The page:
Corpsing is a horror collection that lets a crack of light into the darkness of it’s pages, and marks Kayleigh Marie Edwards as a dark fiction writer to watch in the future.

You’ll laugh, you might cry, but you will keep turning those pages.

About the Author –

Kayleigh Marie Edwards is a writer of fiction, reviews, articles, and theatre plays. Finding that horror and comedy tend to go hand-in-hand, she exclusively writes in these genres, and enjoys combining them. She believes that there’s no problem in life that can’t be solved with a good laugh, or a good scare.

She can be found listing horror movie facts at spookyisles.com, and has a page called ‘Challenge Kayleigh’ at gingernutsofhorror.com, in which horror fans challenge her to positively review the very ‘worst’ movies that the genre has to offer. She lives alone in her house of horrors with her cat. She she’s fine with it.

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‘Shelter for the Damned’ by Mike Thorn – Review

*Disclaimer – I received free copy of this book in exchange for an honest review*

***

Mark had been half-listening to his friends, but he said nothing. Adam paced and readjusted his hood. He shot a glance at Scott that said, Stop being such a baby.

Scott flattened his shirt with the palms of his hands, then stood still. He tried to look aloof, but looked scared shitless instead.

Mark continued staring at the place, all frayed splinters of wood and flat, desiccated walls. He would almost feel its texture, simply by looking at it.

“Who the fuck would live there?” Adam directed the question at no on in particular.

It looked impossibly weathered, transformed by age. Mark couldn’t help but notice that, by some unexplainable stroke of luck or happenstance, it was untouched by late-night prowlers and graffiti artists. It wore no evidence of vandalism, no etchings or street tags.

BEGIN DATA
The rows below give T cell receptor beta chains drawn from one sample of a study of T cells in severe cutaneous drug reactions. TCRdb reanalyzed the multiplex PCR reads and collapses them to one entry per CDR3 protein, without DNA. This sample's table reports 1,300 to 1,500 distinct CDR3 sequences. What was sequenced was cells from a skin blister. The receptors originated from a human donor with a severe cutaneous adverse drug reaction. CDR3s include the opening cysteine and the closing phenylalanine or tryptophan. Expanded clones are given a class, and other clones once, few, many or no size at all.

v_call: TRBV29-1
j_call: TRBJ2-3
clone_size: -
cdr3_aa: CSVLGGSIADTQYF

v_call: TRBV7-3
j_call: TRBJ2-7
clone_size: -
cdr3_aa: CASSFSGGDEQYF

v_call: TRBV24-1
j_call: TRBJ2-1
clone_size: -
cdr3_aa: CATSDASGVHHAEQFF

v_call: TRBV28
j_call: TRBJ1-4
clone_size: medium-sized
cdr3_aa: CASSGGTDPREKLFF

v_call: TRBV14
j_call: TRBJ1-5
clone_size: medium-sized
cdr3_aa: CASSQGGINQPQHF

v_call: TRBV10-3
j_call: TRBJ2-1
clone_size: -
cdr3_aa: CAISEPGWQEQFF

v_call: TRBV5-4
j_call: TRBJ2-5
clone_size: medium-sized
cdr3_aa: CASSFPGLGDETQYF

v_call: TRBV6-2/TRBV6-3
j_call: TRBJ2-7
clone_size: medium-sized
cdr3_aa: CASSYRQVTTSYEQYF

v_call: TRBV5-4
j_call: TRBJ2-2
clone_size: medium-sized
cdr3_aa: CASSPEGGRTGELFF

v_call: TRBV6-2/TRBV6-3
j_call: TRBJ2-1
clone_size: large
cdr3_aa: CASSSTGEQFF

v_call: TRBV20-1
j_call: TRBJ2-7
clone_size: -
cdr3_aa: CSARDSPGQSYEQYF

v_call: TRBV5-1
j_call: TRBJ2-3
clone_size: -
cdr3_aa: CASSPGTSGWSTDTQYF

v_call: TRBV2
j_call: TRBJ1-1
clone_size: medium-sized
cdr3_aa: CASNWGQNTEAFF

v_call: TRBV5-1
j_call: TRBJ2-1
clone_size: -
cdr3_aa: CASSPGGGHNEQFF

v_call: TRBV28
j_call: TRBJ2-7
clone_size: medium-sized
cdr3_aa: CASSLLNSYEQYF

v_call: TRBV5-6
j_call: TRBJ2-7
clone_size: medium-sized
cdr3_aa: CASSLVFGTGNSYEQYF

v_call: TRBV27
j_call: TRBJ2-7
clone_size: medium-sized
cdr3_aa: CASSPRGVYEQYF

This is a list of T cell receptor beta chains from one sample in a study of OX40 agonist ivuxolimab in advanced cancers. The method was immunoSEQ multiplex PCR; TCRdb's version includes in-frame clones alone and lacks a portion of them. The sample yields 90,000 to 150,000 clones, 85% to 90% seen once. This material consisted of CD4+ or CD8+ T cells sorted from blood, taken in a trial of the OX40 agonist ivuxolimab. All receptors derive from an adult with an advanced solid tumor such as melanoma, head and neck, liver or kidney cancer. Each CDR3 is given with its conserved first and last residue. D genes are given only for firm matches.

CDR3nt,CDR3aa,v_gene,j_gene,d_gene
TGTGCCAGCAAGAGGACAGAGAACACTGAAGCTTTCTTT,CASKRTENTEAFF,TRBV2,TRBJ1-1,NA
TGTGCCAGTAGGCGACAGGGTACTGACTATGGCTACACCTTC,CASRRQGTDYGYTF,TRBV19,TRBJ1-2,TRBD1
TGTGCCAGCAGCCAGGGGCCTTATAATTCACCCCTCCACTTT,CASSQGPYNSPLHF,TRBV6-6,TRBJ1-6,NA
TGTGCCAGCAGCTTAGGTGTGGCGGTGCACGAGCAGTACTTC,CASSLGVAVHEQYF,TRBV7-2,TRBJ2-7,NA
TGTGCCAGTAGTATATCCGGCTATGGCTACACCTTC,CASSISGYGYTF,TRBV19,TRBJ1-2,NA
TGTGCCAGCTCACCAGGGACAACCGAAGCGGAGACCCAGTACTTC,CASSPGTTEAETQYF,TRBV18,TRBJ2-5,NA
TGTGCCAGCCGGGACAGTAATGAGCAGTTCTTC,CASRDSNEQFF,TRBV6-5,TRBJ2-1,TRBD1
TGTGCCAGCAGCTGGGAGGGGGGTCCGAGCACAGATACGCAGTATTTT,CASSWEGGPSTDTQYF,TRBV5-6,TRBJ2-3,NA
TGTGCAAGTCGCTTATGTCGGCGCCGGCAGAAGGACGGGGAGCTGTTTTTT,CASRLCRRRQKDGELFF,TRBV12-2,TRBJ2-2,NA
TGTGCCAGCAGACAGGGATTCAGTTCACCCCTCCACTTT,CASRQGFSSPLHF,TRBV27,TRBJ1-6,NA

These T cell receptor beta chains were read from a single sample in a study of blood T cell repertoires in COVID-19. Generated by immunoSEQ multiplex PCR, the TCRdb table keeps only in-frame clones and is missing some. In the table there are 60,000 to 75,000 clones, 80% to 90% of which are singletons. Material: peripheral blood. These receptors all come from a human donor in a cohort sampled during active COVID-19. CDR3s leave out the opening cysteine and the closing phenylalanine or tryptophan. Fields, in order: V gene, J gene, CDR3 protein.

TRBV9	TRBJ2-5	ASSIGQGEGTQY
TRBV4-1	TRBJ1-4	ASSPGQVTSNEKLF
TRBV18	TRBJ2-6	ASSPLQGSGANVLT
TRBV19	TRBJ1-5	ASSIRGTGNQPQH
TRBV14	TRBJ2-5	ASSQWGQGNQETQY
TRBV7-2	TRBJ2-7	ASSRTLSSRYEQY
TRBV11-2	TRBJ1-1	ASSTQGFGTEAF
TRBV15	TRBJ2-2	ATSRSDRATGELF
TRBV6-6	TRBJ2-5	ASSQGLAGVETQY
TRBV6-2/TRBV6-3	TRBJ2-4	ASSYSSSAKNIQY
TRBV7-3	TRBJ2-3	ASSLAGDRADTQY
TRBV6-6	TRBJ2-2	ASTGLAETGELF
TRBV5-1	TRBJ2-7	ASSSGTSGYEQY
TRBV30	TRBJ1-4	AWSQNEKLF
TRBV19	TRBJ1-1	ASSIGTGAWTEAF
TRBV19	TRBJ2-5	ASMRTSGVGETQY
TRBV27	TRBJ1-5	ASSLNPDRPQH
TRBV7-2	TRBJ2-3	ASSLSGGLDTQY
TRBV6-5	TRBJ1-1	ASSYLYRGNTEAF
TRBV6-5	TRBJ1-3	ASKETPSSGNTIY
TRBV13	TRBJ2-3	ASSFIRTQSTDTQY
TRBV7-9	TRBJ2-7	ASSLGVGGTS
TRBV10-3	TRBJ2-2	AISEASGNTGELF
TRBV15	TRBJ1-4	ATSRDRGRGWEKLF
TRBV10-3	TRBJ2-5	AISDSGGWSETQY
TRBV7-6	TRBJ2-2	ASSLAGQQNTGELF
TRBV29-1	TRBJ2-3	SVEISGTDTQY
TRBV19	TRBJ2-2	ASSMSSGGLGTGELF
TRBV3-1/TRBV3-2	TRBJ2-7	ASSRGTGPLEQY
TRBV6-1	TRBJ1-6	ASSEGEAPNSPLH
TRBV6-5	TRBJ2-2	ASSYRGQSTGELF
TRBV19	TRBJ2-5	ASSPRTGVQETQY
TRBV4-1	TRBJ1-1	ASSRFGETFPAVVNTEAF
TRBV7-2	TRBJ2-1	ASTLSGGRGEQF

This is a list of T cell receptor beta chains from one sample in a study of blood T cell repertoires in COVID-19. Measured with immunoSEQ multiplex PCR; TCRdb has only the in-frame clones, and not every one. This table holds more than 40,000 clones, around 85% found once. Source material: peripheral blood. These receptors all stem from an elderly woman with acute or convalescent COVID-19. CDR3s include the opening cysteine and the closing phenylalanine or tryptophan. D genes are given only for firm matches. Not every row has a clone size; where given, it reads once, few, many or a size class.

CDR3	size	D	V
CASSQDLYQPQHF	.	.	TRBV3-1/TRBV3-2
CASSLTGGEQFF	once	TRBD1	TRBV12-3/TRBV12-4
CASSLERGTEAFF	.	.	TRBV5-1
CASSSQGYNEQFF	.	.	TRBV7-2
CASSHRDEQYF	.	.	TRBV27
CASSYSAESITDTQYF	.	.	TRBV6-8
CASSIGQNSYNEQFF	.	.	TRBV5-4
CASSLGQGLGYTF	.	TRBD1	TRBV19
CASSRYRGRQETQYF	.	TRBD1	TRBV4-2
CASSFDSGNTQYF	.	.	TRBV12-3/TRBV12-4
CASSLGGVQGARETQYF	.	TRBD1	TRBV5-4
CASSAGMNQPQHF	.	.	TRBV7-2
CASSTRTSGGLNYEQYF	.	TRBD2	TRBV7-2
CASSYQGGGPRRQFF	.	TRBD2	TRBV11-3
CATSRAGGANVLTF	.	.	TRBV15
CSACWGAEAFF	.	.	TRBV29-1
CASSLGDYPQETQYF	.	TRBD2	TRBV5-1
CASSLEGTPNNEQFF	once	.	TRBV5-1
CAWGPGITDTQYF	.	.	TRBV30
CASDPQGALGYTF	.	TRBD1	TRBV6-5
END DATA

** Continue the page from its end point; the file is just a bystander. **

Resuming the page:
Synopsis –

While looking for a secret place to smoke cigarettes with his two best friends, troubled teenager Mark discovers a mysterious shack in a suburban field. Alienated from his parents and peers, Mark finds within the shack an escape greater than anything he has ever experienced.

But it isn’t long before the place begins revealing its strange, powerful sentience. And it wants something in exchange for the shelter it provides.

Shelter for the Damned is not only a scary, fast-paced horror novel, but also an unflinching study of suburban violence, masculine conditioning, and adolescent rage.

Thoughts –

Shelter for the Damned is a tale of violence, adolescence, and the price of being silenced. Following three young boys as they try their damndest to navigate their complicated lives while grappling with father’s who are violent, arrogant, controlling, and alcoholic, trying to find their own sense of identity and masculinity, Thorn creates a tale that is bitter, heart-wrenching, and disturbing.

The discovery of an abandoned shack, seemingly untouched by any other’s hands, the boys each experience their own feelings about it. Scott and Adam are wary of the place, uncertain about coming back even for a place to smoke in peace. But Mark is drawn to it like an addict to their drug of choice. For him it is a place where he feels at peace, where he can escape the constant threat of violence at home, the feeling of being unheard, the feeling of being an outcast. For Mark, he will do anything to get back to the shack, and the shack will ask just that of him.

Dealing with themes of familial tension, coming of age growing pains, and an otherworldly darkness creeping into ‘safe’ suburban lives, Thorn shows his skill as a story teller, a character builder, and an adept horror writer.

A young boy soon learns that you can take the boy out of the shack, but you can’t take the shack out of the boy.

About the Author –

Mike Thorn is the author of the short story collection Darkest Hours and the novel Shelter for the Damned (coming soon from JournalStone). His fiction has appeared in numerous magazines, anthologies and podcasts, including VastarienDark Moon DigestThe NoSleep Podcast and Tales to Terrify.

His film criticism has been published in MUBI NotebookThe Film StageSeventh Row and Vague Visages.

Visit his website. Connect with him on Twitter and Instagram.